Today’s game is a rather short and simple one, but it’s one which you may find yourself going back to frequently, if only for a few minutes at a time. Secret of Qwerty, by Cannibal Cat Software, is a miniature RPG where the protagonist must defeat his foes through the power of typing. Yes, this is the RPG equivalent of The Typing of the Dead and it works surprisingly well.
The combat screen in Secret of Qwerty may look like something out of an old turn-based RPG, but there is nothing slow about the gameplay. There are no turns involved and selecting an enemy to attack is simply a matter of typing the first letter of the word underneath it. The border around an enemy’s word will start to flash red a few seconds before it attacks and successfully typing out its word will both cause damage and cancel its attack. While you want to type as quickly as possible in order to defeat enemies and prevent damage, typos are harshly punished as they will cause an enemy’s border to begin flashing if it is not already doing so and will cause an enemy with a flashing border to immediate launch its attack. Battles against groups of enemies become particularly hectic taking too long to type out a word against one target can easily lead to taking hits from other opponents; paying attention to just which enemies are getting ready to attack is just as important as fast and accurate spelling.
Even though Secret of Qwerty has the trappings of an RPG, and many typical mechanics of the genre are present, this is far from an epic quest. With the exception of the small starting castle, the world consists of a small town, four single-screen dungeons, a ‘world map’ which takes less than ten seconds to travel across, and the final boss’s single-screen castle. The few NPC’s living in this world don’t have much to say and what they do say is usually made to resemble the Engrish commonly found in many NES games. The entire game can be finished in well under an hour, especially if you’re particularly good at typing, and the writing is neither interesting nor particularly amusing, but one area where RPG elements do come into play is in terms of stats and equipment.
Leveling up only gives a single additional point of HP and MP and mainly serves as a way to get a full heal on the way to a boss. However, there are several items to buy in the shop which grant passive stat boosts as well as consumables which can be used mid-fight to heal or to get a large stat boost for a few seconds and even an automatic revival item which you can carry multiple copies of if you have the gold for it. More importantly, you get to choose between two items after killing a boss and these decisions have a large impact upon the experience since these items include relics such as a grail which restores ten HP upon defeating an enemy and a battle axe which gives a significant damage boost.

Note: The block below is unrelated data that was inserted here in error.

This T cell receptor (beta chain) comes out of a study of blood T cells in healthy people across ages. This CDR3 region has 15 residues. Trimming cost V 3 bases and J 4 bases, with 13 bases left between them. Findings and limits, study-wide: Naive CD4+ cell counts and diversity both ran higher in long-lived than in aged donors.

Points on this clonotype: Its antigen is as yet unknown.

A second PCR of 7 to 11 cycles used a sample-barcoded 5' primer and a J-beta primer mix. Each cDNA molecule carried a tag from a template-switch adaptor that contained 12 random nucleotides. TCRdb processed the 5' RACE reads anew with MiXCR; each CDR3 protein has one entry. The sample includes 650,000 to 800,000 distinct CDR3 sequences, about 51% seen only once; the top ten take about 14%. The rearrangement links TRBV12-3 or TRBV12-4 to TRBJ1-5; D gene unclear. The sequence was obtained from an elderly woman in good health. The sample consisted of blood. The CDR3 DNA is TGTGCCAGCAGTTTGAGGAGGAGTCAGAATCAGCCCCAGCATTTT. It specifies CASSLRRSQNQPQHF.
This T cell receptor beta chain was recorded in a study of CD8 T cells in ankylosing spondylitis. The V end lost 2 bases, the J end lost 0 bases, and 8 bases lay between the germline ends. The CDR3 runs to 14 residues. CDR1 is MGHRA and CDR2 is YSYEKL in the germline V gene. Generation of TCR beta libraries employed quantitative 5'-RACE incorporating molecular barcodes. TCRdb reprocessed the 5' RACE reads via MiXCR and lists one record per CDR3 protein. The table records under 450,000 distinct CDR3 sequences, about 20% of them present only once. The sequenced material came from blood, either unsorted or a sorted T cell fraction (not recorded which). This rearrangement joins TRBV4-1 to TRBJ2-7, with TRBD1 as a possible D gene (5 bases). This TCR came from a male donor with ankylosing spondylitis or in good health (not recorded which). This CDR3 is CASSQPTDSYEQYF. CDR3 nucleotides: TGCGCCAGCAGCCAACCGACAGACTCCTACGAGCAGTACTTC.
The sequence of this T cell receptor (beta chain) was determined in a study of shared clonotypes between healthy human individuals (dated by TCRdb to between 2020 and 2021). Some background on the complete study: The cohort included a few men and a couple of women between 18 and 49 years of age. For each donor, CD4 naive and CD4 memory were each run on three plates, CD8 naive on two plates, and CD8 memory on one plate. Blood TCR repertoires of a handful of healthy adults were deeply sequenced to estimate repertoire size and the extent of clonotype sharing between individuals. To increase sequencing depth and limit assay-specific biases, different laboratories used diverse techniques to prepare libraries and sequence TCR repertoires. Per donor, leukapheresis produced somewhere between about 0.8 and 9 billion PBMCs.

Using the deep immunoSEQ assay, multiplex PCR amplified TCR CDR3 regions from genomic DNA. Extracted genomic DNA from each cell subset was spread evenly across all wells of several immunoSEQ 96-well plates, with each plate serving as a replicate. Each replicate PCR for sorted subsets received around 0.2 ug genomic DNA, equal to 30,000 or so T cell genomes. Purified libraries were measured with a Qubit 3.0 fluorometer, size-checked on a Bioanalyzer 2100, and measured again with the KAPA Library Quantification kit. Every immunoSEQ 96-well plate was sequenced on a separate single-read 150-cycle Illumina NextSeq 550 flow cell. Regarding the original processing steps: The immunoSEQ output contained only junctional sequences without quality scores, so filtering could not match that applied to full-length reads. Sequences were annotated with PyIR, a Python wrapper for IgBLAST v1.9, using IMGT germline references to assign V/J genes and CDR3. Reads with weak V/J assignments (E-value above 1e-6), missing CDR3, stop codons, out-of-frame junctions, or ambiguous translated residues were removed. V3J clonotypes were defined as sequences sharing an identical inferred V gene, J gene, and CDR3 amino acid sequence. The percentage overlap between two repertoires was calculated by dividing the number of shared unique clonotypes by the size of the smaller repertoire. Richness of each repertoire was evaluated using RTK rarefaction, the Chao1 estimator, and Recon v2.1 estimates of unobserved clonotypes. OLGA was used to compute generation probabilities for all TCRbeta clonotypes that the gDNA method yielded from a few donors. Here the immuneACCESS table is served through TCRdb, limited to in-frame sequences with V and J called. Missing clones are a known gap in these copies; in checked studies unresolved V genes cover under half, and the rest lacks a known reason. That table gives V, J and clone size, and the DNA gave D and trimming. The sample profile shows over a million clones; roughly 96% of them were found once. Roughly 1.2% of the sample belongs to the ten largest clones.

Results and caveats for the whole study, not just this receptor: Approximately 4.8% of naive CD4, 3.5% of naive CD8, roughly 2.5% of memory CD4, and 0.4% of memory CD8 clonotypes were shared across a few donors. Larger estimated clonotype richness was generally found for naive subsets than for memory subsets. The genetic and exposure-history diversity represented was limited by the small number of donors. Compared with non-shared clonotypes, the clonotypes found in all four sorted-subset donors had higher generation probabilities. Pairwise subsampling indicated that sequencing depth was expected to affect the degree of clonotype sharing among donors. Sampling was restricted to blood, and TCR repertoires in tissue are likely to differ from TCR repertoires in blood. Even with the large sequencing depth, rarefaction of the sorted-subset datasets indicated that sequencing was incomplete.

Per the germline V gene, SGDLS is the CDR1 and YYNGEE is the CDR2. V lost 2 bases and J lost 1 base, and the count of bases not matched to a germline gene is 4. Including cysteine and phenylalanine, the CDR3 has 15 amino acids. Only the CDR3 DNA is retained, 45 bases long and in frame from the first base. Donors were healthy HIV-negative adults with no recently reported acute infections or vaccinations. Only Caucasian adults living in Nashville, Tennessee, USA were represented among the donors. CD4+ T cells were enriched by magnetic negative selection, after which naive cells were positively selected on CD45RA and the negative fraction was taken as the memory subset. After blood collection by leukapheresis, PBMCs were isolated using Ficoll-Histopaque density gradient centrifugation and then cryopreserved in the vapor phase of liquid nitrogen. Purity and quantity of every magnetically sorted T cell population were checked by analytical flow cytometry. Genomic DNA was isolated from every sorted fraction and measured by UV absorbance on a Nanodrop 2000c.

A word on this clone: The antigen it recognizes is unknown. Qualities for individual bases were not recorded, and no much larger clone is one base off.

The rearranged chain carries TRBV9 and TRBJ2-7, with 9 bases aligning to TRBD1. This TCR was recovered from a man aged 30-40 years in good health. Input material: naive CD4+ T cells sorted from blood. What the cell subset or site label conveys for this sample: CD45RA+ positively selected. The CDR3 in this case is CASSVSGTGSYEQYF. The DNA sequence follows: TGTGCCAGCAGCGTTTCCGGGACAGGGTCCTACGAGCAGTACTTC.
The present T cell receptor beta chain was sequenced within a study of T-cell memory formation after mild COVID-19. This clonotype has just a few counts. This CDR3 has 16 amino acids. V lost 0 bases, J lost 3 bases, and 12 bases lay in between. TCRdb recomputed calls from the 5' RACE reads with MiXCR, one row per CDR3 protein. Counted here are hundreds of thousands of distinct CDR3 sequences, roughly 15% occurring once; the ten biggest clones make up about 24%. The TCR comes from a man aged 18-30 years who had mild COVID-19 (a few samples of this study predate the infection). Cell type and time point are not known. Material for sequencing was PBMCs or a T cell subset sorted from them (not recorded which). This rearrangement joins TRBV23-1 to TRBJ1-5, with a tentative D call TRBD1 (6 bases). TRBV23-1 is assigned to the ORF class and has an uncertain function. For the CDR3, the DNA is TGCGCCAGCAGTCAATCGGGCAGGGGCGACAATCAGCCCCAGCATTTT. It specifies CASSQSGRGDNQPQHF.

Secret of Qwerty has a few neat things going for it beyond its novelty factor. Enemies deal large amounts of damage, several bosses are even capable of killing the protagonist in a single hit, but this is balanced out by having a very brief grace period in which you can use a healing item to regain some HP before getting a Game Over. Getting a Game Over is in and of itself also only an exceptionally minor penalty as it merely sets the protagonist back to the start of whichever screen he’s in with all of his gold and experience intact. In addition to the consumable items, you also have four magic spells to cast in combat, including a healing spell, a spell to freeze a non-boss enemy for a few seconds, and both a single target spell and a multi-target spell which interrupt enemy attacks and take off half the remaining health on normal enemies. There’s also a New Game+ mode which can be accessed by defeating an optional boss which makes enemies stronger while letting you carry over all of the stat boosts and other benefits you have passively gained from your equipment. A ‘Timeless Challenge’ also exists where players can fight against a seemingly-endless stream of opponents in an attempt to survive for as long as possible.
For all its good points, Secret of Qwerty has one major flaw – it lacks variety. Not including bosses, there seem to be all of four enemy types in the entire game and there is no real difference between them beyond their health and attack power. More importantly, there aren’t anywhere near enough words in the game. Though I do not know the exact count, enemies and bosses do not have words unique to themselves and instead pull from one of the two ‘normal’ and ‘hard’ word lists. Furthermore, though I do not know the exact number of words in the game, the total seems to be no more than a few dozen different words and it is common to see the same word multiple times in some of the longer fights. Sometimes the first letter of a word is capitalized to mix things up, but this is far from a worthwhile substitute for a more substantial word bank and the poor amount of variation results in Secret of Qwerty growing stale after playing for more than a few minutes at a time.
The painfully small number of words you can encounter in battle prevents Secret of Qwerty from being one of the stronger recommendations on Indie Overlook, but it has enough creativity behind its concept and enough polish in other places that it is still fun in short bursts and worth checking out for anyone looking for a unique fusion of mechanics.